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Are Trapezoids "Trapping" Your Students?

In a previous posting (Aliens and Trapezoids, July 7, 2011) I shared with you how I taught my students to remember the word trapezoid.  Today, I would like to talk about the characteristics of a trapezoid. 

As I search on Pinterest, I find quadrilaterals that look like the one on the right classified as "trapezoids".  Indeed they are, but this is a special kind of trapezoid because it has one set of equal sides, one line of symmetry and one set of parallel sides.  It is called an isosceles trapezoid.  Isosceles means "having two equal sides" just as an isosceles triangle has.
BUT to be a trapezoid, the only characteristic needed is one set of parallel sides.  Look at the red quadrilateral on the left.  It is a trapezoid because it has one set of parallel sides.  YET, students rarely see this kind except on those math tests that COUNT!  Why?  Because those trapezoids (and test writers) are out to "get" your students.  So think about it.  Are the trapezoids in your classroom trying to "trap" your students or can your students recognize a trapezoid even if it doesn't have symmetry?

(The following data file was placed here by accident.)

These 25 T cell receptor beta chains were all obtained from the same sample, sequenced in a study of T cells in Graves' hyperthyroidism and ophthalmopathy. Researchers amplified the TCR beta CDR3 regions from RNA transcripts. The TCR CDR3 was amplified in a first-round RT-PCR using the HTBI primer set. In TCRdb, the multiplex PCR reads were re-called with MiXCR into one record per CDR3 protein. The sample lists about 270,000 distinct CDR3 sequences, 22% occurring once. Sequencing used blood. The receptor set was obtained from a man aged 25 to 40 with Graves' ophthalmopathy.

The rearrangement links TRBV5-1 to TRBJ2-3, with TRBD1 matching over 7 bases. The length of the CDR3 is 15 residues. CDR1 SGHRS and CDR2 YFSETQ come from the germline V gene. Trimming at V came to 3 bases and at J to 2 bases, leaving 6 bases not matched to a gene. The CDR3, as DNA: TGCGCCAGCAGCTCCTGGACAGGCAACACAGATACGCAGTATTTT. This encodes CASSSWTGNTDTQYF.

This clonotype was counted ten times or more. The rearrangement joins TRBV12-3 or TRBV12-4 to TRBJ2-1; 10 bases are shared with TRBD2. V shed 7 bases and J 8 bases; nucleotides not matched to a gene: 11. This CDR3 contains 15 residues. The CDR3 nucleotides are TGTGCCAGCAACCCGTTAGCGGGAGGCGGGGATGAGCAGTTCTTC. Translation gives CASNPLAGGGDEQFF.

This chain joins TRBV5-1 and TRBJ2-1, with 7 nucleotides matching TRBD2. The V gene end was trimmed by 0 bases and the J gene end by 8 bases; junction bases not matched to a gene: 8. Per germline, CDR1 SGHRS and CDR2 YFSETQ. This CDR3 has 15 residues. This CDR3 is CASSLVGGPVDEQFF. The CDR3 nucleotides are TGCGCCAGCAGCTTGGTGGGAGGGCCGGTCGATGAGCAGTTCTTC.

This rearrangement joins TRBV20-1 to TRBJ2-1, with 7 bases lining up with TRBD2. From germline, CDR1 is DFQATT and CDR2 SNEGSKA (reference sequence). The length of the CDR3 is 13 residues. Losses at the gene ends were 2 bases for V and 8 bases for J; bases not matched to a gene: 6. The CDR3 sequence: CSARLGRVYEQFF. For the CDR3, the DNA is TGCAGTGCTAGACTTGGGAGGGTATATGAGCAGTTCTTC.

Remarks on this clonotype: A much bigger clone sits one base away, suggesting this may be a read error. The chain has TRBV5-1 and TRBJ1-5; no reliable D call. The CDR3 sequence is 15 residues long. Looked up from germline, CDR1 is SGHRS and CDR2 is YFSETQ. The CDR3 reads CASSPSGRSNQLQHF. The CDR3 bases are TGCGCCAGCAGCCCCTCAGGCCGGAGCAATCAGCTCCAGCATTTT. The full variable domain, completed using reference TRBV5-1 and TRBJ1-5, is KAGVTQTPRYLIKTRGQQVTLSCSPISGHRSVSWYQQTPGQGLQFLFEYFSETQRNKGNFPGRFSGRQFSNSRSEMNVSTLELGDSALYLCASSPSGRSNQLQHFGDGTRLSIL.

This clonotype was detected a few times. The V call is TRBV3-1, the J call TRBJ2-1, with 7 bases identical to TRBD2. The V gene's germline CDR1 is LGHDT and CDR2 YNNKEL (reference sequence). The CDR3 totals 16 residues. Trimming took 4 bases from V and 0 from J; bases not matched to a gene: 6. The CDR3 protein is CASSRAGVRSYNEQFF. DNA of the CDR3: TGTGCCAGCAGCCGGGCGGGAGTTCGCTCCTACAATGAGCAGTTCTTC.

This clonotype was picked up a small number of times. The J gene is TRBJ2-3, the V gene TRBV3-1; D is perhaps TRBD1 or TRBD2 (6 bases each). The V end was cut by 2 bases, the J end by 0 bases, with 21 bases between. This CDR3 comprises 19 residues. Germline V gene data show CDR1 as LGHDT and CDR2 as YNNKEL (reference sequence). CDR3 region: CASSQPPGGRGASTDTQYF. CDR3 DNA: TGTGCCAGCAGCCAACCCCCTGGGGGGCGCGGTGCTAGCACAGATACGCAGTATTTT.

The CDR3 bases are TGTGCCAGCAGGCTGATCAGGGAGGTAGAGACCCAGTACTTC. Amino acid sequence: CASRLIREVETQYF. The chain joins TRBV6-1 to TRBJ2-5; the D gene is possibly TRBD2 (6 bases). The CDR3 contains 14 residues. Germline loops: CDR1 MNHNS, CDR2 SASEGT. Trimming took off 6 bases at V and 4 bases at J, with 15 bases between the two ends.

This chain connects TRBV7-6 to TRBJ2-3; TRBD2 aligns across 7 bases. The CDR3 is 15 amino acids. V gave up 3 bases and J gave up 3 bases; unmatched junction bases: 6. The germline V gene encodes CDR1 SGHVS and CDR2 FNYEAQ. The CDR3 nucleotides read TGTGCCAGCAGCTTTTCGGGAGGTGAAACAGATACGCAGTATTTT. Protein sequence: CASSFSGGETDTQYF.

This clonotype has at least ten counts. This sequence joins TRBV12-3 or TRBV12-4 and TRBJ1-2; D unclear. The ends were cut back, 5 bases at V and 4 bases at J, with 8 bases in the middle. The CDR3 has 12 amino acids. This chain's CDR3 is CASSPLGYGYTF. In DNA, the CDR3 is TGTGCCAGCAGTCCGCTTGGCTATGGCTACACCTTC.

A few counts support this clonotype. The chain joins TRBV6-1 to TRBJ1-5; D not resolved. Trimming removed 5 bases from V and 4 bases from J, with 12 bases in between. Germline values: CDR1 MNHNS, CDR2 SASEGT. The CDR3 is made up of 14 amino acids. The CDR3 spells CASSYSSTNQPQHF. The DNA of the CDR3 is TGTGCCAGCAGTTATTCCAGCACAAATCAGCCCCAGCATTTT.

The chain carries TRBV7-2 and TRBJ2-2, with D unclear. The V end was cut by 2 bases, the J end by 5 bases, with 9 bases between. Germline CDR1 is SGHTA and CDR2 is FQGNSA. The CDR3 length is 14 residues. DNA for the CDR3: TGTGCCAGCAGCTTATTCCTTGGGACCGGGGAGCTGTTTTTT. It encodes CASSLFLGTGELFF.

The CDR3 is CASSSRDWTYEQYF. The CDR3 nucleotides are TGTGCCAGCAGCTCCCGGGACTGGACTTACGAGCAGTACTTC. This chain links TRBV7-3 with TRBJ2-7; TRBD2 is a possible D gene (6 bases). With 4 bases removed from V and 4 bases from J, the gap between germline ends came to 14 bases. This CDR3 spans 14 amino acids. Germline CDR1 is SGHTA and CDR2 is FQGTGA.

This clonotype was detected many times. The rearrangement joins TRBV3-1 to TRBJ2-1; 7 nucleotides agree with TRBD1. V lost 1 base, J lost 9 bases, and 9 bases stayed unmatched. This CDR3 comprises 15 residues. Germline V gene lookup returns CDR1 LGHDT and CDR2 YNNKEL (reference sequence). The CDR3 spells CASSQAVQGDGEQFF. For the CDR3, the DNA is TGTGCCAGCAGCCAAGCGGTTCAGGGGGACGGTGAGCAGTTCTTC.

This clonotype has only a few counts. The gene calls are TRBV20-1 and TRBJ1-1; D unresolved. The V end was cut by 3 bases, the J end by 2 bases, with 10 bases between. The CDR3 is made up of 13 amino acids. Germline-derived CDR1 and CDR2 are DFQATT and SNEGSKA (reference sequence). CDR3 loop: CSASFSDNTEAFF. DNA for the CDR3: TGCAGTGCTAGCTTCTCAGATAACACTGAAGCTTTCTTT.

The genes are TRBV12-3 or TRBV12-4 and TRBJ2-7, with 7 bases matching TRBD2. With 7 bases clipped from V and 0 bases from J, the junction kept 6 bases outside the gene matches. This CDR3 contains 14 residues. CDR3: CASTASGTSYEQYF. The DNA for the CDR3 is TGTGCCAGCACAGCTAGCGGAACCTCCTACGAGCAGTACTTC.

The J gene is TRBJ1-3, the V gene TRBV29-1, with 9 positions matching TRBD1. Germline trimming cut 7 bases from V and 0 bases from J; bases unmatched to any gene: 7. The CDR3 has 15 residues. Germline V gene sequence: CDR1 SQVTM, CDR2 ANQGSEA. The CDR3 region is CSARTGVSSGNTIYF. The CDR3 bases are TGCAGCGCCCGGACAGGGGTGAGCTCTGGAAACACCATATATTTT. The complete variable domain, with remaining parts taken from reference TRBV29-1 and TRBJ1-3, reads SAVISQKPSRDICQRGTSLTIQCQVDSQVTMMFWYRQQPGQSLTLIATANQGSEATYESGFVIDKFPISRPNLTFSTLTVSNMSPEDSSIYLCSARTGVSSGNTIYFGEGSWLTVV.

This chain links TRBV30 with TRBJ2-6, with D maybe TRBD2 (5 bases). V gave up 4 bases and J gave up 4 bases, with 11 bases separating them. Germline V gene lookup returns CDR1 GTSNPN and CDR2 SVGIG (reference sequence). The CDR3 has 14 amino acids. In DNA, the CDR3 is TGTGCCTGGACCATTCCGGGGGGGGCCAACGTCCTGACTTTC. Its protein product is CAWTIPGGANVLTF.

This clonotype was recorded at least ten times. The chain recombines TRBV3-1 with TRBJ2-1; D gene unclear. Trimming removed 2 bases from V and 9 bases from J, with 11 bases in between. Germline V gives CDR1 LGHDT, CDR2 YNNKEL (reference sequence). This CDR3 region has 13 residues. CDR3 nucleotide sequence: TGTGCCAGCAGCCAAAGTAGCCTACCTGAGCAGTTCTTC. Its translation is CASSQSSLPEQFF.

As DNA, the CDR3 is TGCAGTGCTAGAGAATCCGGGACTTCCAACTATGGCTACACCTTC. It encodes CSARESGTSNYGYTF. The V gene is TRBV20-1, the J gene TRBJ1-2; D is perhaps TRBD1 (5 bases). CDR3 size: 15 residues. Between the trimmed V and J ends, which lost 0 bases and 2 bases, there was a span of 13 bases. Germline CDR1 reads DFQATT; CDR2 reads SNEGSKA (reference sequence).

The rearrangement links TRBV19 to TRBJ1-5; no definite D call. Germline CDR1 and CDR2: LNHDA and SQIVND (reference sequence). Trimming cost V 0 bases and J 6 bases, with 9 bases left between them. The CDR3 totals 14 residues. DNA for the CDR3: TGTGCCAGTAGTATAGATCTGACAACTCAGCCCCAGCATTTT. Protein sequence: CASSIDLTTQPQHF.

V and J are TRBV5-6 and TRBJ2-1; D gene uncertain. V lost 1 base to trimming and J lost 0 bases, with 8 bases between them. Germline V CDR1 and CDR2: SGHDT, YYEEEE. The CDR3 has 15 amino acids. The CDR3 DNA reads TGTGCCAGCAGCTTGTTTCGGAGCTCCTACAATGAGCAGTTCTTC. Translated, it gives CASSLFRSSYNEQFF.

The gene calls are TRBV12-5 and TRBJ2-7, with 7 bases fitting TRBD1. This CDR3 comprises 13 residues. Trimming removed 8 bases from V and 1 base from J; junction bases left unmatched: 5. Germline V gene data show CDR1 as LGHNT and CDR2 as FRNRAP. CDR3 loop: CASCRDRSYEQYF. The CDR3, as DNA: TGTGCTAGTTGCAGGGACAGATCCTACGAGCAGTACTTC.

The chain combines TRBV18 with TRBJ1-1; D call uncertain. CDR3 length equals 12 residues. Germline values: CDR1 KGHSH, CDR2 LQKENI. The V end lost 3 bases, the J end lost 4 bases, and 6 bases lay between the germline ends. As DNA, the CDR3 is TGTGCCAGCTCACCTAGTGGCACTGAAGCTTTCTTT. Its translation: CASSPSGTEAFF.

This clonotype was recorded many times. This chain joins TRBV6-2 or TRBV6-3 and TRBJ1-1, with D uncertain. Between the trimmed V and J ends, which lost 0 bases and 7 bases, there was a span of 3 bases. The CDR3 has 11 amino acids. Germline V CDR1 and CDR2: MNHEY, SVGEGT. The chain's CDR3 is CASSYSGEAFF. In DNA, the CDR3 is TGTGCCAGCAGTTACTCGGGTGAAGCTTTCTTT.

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1 comment:

Krista Mahan Teaching Momster said...

You are so right about trapezoids! We (teachers) tend to only show the 1 kind in class, but they need to realize that trapezoids come in many different forms! Thanks for linking up!

Krista
Teaching Momster